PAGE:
NYC Bill Seeks to Shush Emergency Vehicle Sirens

NYC Bill Seeks to Shush Emergency Vehicle Sirens

By Stephen Owsinski

There have been many mind-boggling things emanating out of the Big Apple. One of the latest legislative ideas put forth by the New York City Council is a bill to diminish the decibel of all emergency vehicles, meaning the NYPD police cruiser sirens will have to be toned down, largely defeating the sounding device’s purpose of alerting vehicular traffic and pedestrians potentially impeding the pathway of advancing emergency responses by cops, firefighters, and paramedics.

In a metropolis such as New York City, whose high volume of autos routinely creates gridlocks as pedestrians cross streets in herd-like fashion, the whoop-whoop siren tones purposed for first responders to expedite calls for help in a city rife with rampant crime and life-threatening ordeals, needlessly delaying salvation efforts by cops and fire/rescue personnel.

Not only are the sirens to be hushed but they will also take on the siren sounds commonly heard in Europe. According to New York Post reporter Deidre Bardolf, the “European-style high-low siren is less shrill and contributes to less noise pollution.”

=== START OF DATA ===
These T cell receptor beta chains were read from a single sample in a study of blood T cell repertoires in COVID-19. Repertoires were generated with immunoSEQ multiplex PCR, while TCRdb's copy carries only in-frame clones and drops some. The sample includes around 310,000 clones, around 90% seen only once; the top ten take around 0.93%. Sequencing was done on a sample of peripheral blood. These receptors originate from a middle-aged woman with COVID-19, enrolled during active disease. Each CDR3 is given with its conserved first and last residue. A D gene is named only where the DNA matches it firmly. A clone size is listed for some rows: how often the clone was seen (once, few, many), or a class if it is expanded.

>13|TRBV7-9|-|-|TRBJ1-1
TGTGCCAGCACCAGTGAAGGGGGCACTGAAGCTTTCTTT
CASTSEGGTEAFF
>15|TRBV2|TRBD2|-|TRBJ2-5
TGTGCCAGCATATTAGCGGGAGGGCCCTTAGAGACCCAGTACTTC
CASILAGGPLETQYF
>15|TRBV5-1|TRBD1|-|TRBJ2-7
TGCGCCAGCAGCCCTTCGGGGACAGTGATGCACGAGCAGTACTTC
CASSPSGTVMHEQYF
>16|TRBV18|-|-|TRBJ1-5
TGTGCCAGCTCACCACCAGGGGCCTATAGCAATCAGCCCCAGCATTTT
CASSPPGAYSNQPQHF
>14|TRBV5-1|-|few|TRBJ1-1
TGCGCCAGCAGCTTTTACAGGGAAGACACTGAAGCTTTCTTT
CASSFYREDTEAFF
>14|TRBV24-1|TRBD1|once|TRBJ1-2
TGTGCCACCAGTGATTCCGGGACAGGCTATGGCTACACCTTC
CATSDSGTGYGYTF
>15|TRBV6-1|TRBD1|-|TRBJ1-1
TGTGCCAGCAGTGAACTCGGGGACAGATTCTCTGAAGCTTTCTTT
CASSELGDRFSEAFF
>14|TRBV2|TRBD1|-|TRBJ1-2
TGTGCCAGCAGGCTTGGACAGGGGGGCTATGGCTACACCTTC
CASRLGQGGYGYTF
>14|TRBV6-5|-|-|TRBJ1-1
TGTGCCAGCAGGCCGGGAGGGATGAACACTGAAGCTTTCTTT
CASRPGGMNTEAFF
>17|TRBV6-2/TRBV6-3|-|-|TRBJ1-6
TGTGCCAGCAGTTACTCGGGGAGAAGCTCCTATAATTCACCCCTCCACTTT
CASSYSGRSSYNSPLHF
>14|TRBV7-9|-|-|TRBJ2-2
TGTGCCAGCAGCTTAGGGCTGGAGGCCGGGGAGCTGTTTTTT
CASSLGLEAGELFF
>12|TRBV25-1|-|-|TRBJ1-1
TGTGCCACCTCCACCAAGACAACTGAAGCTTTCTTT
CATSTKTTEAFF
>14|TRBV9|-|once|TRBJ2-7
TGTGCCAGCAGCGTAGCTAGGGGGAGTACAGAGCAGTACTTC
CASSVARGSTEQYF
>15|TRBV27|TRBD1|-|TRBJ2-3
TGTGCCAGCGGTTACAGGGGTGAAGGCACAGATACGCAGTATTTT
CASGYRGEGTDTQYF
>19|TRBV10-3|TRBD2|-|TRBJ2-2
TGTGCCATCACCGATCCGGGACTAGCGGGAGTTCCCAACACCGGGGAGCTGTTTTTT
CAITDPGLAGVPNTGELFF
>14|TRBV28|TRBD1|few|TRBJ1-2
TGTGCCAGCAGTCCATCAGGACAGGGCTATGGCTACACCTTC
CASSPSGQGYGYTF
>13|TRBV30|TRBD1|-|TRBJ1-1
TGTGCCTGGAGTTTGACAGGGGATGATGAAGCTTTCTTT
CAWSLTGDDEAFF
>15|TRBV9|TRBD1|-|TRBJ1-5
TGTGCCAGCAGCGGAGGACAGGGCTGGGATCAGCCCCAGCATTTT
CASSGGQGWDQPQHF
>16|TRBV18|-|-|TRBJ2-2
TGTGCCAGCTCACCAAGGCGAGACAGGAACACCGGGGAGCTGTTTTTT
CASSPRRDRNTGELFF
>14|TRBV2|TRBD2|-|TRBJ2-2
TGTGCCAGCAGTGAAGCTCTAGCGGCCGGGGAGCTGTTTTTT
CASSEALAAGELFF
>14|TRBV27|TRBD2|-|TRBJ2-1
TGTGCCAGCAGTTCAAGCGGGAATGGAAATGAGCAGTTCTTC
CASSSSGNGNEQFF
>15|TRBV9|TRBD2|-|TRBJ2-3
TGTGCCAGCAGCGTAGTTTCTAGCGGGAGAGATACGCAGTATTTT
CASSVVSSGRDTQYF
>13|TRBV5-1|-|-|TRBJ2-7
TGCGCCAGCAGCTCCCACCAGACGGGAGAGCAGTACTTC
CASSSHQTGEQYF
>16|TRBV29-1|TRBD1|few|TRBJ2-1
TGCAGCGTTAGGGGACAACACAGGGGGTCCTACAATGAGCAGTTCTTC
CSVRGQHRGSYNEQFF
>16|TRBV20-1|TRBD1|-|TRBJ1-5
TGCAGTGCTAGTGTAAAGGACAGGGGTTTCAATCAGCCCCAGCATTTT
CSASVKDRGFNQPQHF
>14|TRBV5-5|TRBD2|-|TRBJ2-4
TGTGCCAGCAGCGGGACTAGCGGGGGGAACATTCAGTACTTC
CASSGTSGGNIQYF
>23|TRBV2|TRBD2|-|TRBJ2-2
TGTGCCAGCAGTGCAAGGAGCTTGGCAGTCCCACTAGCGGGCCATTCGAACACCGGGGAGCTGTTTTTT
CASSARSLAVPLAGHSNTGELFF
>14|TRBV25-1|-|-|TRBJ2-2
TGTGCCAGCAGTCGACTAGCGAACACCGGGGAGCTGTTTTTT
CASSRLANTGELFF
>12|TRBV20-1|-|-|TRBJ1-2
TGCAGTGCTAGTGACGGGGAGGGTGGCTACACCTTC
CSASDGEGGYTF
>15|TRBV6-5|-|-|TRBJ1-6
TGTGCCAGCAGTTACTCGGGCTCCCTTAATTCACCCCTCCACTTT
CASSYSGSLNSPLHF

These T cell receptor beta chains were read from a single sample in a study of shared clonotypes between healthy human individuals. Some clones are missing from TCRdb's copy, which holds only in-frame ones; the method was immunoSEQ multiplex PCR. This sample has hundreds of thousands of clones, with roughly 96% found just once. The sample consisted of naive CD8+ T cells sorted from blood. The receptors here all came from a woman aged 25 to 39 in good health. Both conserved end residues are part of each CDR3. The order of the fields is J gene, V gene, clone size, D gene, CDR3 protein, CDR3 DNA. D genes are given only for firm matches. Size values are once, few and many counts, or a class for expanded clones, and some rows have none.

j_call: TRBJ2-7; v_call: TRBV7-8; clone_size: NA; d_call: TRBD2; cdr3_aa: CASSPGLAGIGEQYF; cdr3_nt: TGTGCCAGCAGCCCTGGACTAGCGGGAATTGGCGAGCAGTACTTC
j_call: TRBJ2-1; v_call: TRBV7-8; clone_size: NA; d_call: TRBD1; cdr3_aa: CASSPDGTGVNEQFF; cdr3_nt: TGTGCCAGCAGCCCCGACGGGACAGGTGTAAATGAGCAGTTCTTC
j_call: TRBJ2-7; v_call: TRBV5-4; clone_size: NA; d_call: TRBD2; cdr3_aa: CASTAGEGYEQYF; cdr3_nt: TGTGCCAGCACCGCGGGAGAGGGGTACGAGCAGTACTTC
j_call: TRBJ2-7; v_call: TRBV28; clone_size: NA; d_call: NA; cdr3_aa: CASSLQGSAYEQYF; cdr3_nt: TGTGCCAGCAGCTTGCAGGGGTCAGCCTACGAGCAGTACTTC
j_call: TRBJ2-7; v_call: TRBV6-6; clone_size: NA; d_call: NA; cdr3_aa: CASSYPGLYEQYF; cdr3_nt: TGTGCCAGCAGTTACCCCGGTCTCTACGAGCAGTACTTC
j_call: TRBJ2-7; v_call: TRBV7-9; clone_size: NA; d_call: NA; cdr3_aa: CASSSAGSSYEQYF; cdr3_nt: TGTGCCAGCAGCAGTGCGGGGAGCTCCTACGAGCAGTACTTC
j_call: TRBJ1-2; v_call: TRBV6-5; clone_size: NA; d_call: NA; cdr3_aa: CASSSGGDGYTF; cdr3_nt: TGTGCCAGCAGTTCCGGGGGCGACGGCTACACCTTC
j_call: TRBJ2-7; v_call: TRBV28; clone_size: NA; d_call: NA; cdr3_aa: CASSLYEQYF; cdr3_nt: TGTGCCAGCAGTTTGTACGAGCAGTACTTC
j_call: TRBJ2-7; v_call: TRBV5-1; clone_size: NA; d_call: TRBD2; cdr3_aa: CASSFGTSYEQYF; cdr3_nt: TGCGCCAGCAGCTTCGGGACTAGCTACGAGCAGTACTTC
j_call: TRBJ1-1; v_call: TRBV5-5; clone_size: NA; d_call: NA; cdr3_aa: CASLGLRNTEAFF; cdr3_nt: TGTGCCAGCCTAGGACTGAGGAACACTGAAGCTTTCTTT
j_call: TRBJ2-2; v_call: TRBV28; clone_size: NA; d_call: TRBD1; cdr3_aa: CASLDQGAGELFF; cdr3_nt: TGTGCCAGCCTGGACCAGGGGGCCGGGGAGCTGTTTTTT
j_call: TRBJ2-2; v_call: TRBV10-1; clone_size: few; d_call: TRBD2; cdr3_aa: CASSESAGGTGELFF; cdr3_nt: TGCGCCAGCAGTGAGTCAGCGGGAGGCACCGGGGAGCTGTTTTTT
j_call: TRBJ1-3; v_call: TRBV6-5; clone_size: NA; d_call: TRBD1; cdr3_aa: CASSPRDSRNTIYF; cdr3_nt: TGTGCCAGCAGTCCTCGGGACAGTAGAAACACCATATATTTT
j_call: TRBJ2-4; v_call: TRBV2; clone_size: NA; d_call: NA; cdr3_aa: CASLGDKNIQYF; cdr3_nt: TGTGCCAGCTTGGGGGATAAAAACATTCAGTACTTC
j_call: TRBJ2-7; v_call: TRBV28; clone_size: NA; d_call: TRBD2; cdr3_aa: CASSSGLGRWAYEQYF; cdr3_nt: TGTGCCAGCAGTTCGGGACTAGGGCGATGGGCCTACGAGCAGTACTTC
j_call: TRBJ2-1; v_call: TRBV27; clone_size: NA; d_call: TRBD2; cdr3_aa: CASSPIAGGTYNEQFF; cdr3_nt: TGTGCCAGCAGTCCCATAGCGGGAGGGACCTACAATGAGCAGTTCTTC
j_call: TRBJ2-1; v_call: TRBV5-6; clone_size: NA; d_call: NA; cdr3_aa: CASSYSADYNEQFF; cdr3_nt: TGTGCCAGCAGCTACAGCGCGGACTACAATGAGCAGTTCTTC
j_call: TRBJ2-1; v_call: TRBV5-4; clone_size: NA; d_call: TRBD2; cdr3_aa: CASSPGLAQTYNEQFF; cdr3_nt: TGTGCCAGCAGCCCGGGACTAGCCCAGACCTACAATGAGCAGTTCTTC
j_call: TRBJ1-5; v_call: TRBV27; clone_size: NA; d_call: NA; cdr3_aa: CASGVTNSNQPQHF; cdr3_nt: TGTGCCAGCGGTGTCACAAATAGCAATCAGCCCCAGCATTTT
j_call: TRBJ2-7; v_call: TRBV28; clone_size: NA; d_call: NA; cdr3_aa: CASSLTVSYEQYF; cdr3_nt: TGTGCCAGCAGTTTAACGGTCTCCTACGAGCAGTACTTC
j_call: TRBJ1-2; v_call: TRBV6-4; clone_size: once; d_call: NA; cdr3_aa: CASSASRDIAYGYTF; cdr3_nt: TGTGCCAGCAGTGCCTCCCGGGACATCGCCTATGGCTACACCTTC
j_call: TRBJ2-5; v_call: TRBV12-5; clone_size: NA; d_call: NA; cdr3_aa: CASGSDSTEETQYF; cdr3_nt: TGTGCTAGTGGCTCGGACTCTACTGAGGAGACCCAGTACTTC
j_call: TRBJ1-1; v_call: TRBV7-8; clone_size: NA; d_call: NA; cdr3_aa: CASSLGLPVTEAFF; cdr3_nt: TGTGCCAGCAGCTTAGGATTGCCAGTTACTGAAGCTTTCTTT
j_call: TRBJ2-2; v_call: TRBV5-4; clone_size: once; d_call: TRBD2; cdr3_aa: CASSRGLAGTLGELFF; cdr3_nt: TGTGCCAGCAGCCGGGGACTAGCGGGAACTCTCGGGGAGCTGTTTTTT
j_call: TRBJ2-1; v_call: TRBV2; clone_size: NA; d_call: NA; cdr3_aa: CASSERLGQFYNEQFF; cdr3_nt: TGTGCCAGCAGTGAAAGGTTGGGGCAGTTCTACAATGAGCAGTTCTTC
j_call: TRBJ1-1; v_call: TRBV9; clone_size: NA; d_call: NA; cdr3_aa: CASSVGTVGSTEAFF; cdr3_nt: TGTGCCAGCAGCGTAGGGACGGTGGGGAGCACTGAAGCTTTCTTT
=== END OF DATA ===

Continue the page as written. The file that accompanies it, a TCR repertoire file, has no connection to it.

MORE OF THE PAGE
Given the increasing frequency of NYPD cops being assaulted and murdered, brother and sister officers in Gotham race across the five-county jurisdiction round the clock to aid their colleagues in distress, defining the “forthwith” request for the calvary to rush in and save the day.

Muting emergency sirens (paradox) is the brainchild of Councilwomen Carlina Rivera (D) and Gale Brewer (D), the former reportedly “once a dues-paying member of the Democratic Socialists of America” who also “voted to defund the police,” the New York Post offered.

 “We know that New York is a loud city, but that doesn’t mean we have to suffer ear-piercing siren noise that disrupts daily life and neighborhood enjoyment while still allowing these vehicles to get through and get to people in time,” Councilwoman Rivera explained at a recent hearing.